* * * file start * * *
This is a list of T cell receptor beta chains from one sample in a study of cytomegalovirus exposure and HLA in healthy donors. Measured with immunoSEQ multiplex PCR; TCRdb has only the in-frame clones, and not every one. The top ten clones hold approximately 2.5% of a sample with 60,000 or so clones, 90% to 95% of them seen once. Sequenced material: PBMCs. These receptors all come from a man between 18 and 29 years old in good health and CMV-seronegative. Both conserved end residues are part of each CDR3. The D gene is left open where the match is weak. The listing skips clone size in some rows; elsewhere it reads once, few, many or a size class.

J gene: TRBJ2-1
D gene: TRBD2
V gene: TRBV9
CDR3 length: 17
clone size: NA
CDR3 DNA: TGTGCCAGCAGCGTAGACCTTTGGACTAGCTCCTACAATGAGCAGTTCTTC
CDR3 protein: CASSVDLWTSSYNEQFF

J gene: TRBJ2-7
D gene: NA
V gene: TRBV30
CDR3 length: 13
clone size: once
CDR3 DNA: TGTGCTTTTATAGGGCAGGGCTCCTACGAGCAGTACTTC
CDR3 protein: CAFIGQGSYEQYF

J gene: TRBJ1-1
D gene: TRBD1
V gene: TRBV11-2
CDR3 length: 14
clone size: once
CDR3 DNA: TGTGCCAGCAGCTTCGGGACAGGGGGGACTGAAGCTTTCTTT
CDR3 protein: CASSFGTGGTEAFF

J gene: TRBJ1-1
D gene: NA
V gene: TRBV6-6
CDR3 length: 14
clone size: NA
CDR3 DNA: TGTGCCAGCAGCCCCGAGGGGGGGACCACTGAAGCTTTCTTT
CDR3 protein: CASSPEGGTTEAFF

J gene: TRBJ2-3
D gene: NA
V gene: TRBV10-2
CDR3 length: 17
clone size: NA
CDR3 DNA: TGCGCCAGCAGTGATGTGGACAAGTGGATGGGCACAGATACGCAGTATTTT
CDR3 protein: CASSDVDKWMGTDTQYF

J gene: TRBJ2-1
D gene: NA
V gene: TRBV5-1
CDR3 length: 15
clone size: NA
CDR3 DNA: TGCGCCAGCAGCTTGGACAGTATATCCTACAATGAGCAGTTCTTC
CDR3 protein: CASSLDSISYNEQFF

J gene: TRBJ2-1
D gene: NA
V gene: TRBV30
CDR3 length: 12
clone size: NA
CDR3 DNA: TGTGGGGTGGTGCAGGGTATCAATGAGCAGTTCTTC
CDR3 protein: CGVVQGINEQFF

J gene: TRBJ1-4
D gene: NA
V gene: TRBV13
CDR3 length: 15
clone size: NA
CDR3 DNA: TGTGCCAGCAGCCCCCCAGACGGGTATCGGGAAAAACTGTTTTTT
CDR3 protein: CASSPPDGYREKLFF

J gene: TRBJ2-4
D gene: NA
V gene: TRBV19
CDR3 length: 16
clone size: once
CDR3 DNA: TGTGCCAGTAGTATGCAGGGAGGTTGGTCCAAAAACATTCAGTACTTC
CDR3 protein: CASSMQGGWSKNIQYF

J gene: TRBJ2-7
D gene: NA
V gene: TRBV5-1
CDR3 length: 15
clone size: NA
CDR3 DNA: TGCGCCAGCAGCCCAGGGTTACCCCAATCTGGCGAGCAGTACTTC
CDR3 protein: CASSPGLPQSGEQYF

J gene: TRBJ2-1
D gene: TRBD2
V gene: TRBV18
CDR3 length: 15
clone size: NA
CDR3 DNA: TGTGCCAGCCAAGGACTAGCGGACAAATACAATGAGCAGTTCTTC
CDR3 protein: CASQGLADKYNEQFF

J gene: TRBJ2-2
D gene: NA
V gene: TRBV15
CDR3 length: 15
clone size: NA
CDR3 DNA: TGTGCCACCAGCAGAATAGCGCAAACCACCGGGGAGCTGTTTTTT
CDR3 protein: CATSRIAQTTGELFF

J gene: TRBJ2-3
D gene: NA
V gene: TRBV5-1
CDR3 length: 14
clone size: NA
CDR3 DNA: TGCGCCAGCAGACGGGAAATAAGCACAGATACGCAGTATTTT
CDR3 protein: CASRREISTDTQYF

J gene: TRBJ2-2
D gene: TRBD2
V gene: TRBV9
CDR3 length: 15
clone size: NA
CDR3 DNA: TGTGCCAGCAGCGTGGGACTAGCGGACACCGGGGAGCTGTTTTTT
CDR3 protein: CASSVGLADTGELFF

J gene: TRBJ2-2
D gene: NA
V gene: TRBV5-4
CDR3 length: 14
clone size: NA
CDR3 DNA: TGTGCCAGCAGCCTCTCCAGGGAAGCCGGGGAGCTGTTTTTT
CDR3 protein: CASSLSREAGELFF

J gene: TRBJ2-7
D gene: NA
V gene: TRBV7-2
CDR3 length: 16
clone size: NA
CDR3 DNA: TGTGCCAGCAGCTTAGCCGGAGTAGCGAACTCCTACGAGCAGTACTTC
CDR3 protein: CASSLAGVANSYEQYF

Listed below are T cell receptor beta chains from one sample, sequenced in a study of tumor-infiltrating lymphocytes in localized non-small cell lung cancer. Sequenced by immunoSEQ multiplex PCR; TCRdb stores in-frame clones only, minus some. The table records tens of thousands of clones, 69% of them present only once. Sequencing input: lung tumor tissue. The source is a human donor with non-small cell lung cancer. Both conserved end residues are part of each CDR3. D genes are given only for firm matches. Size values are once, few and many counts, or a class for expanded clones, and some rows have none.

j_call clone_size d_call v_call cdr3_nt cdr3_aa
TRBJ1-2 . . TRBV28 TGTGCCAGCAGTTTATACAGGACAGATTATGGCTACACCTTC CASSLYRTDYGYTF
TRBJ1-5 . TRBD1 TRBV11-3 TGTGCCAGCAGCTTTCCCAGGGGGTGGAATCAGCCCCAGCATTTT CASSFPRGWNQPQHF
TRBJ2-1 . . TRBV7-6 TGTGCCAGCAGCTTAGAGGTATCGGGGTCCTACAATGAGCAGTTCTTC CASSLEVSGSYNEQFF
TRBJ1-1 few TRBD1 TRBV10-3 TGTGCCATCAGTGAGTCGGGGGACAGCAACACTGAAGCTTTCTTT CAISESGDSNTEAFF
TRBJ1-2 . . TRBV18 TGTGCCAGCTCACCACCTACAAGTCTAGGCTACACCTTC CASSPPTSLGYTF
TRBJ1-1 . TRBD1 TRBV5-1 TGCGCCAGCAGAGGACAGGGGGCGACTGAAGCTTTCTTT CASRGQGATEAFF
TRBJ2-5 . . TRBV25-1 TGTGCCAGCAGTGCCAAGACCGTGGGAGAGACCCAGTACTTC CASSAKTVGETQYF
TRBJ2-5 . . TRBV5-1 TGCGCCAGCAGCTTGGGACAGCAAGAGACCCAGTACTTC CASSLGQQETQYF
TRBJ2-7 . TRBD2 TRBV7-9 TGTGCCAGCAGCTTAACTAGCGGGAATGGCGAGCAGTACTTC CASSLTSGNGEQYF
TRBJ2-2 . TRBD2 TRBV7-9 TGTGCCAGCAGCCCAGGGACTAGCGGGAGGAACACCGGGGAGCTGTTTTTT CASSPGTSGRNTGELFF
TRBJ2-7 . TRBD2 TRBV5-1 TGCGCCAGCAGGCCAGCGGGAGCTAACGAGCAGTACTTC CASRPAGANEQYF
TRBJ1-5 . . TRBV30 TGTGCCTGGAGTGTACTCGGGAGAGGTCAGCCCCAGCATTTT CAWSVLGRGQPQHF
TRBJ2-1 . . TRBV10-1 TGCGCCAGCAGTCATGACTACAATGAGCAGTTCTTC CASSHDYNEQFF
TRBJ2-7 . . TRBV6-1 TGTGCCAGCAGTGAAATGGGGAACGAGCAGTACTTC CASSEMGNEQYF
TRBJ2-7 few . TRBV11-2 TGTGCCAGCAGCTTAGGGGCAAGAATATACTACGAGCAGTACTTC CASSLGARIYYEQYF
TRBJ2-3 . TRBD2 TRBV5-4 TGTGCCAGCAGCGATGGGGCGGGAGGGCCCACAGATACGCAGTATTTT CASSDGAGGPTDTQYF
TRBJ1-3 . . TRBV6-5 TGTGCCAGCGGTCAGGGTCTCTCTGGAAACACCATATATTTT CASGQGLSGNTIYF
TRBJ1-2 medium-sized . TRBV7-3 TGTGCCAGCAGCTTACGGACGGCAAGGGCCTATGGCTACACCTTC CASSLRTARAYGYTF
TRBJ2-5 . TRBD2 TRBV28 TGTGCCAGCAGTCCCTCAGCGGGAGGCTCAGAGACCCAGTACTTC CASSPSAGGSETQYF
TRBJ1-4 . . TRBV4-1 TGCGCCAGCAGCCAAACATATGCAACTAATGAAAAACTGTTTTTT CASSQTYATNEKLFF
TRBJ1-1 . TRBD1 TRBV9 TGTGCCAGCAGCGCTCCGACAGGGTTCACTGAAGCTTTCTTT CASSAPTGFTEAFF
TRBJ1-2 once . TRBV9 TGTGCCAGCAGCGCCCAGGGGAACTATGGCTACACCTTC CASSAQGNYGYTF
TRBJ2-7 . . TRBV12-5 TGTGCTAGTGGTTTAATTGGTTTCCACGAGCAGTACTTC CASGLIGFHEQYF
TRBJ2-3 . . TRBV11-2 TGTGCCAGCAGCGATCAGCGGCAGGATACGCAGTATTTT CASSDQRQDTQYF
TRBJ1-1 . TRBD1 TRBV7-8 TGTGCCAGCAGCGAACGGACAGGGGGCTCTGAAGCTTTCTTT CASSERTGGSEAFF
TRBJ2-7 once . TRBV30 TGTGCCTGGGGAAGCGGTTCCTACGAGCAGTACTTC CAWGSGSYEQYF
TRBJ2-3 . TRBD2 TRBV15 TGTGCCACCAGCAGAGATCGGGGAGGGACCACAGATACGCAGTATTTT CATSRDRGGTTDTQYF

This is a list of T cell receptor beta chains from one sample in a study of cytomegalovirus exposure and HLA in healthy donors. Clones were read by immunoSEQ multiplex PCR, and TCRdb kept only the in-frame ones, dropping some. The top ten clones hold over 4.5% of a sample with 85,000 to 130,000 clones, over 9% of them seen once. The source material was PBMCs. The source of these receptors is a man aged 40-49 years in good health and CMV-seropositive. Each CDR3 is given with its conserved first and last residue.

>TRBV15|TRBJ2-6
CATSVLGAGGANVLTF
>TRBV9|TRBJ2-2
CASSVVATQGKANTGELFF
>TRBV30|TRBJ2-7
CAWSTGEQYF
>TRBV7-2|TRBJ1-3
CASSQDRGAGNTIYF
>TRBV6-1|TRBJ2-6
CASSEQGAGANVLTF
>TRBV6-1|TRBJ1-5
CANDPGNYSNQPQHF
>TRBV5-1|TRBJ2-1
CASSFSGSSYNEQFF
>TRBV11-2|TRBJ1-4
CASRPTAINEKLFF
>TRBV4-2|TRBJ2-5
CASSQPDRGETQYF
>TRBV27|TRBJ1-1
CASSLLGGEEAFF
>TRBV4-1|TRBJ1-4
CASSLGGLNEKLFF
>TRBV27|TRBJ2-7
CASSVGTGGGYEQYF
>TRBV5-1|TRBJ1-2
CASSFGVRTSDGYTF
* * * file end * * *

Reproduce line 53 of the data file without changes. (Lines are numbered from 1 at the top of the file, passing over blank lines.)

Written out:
V gene: TRBV13